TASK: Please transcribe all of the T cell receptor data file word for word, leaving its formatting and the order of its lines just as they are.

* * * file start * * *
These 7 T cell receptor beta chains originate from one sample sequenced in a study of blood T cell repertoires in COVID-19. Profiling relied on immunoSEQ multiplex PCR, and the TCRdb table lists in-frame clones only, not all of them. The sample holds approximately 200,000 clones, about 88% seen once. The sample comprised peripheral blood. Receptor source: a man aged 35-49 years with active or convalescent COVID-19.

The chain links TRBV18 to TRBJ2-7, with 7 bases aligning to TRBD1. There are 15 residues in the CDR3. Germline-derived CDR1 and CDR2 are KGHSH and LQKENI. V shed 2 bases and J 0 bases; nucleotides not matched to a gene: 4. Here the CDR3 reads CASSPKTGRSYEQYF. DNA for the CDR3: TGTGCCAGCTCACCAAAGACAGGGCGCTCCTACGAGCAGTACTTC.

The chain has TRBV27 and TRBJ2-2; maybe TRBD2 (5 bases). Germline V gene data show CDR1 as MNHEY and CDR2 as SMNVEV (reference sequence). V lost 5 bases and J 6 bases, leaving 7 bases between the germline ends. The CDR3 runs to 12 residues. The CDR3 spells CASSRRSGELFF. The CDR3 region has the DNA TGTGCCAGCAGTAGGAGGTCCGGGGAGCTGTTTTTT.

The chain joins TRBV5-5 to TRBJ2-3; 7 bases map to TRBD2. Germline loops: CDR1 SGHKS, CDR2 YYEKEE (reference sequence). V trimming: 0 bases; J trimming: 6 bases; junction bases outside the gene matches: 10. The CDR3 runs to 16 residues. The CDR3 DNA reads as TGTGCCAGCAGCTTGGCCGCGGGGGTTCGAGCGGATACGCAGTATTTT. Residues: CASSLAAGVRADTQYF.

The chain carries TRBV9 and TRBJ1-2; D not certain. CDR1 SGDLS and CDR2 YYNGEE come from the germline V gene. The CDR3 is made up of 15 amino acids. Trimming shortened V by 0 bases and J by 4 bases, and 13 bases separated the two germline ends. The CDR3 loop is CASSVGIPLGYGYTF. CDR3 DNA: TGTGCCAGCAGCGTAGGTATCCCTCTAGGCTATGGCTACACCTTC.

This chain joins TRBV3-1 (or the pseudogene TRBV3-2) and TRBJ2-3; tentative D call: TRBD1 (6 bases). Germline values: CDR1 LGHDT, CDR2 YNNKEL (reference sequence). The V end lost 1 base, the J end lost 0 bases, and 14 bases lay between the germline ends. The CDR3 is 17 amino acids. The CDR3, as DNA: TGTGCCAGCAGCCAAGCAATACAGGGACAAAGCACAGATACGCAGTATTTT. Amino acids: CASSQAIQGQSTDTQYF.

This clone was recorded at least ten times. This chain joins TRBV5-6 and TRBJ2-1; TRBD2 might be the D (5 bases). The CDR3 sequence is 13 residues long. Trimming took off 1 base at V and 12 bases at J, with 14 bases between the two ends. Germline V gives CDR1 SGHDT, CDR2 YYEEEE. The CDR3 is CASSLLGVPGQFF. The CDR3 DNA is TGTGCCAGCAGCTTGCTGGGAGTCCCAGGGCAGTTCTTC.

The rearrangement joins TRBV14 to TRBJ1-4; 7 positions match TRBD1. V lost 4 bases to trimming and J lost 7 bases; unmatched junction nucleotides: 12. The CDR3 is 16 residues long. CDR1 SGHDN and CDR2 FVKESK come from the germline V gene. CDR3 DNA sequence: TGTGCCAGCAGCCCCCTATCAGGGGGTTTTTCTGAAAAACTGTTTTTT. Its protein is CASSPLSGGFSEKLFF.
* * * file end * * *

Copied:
These 7 T cell receptor beta chains originate from one sample sequenced in a study of blood T cell repertoires in COVID-19. Profiling relied on immunoSEQ multiplex PCR, and the TCRdb table lists in-frame clones only, not all of them. The sample holds approximately 200,000 clones, about 88% seen once. The sample comprised peripheral blood. Receptor source: a man aged 35-49 years with active or convalescent COVID-19.

The chain links TRBV18 to TRBJ2-7, with 7 bases aligning to TRBD1. There are 15 residues in the CDR3. Germline-derived CDR1 and CDR2 are KGHSH and LQKENI. V shed 2 bases and J 0 bases; nucleotides not matched to a gene: 4. Here the CDR3 reads CASSPKTGRSYEQYF. DNA for the CDR3: TGTGCCAGCTCACCAAAGACAGGGCGCTCCTACGAGCAGTACTTC.

The chain has TRBV27 and TRBJ2-2; maybe TRBD2 (5 bases). Germline V gene data show CDR1 as MNHEY and CDR2 as SMNVEV (reference sequence). V lost 5 bases and J 6 bases, leaving 7 bases between the germline ends. The CDR3 runs to 12 residues. The CDR3 spells CASSRRSGELFF. The CDR3 region has the DNA TGTGCCAGCAGTAGGAGGTCCGGGGAGCTGTTTTTT.

The chain joins TRBV5-5 to TRBJ2-3; 7 bases map to TRBD2. Germline loops: CDR1 SGHKS, CDR2 YYEKEE (reference sequence). V trimming: 0 bases; J trimming: 6 bases; junction bases outside the gene matches: 10. The CDR3 runs to 16 residues. The CDR3 DNA reads as TGTGCCAGCAGCTTGGCCGCGGGGGTTCGAGCGGATACGCAGTATTTT. Residues: CASSLAAGVRADTQYF.

The chain carries TRBV9 and TRBJ1-2; D not certain. CDR1 SGDLS and CDR2 YYNGEE come from the germline V gene. The CDR3 is made up of 15 amino acids. Trimming shortened V by 0 bases and J by 4 bases, and 13 bases separated the two germline ends. The CDR3 loop is CASSVGIPLGYGYTF. CDR3 DNA: TGTGCCAGCAGCGTAGGTATCCCTCTAGGCTATGGCTACACCTTC.

This chain joins TRBV3-1 (or the pseudogene TRBV3-2) and TRBJ2-3; tentative D call: TRBD1 (6 bases). Germline values: CDR1 LGHDT, CDR2 YNNKEL (reference sequence). The V end lost 1 base, the J end lost 0 bases, and 14 bases lay between the germline ends. The CDR3 is 17 amino acids. The CDR3, as DNA: TGTGCCAGCAGCCAAGCAATACAGGGACAAAGCACAGATACGCAGTATTTT. Amino acids: CASSQAIQGQSTDTQYF.

This clone was recorded at least ten times. This chain joins TRBV5-6 and TRBJ2-1; TRBD2 might be the D (5 bases). The CDR3 sequence is 13 residues long. Trimming took off 1 base at V and 12 bases at J, with 14 bases between the two ends. Germline V gives CDR1 SGHDT, CDR2 YYEEEE. The CDR3 is CASSLLGVPGQFF. The CDR3 DNA is TGTGCCAGCAGCTTGCTGGGAGTCCCAGGGCAGTTCTTC.

The rearrangement joins TRBV14 to TRBJ1-4; 7 positions match TRBD1. V lost 4 bases to trimming and J lost 7 bases; unmatched junction nucleotides: 12. The CDR3 is 16 residues long. CDR1 SGHDN and CDR2 FVKESK come from the germline V gene. CDR3 DNA sequence: TGTGCCAGCAGCCCCCTATCAGGGGGTTTTTCTGAAAAACTGTTTTTT. Its protein is CASSPLSGGFSEKLFF.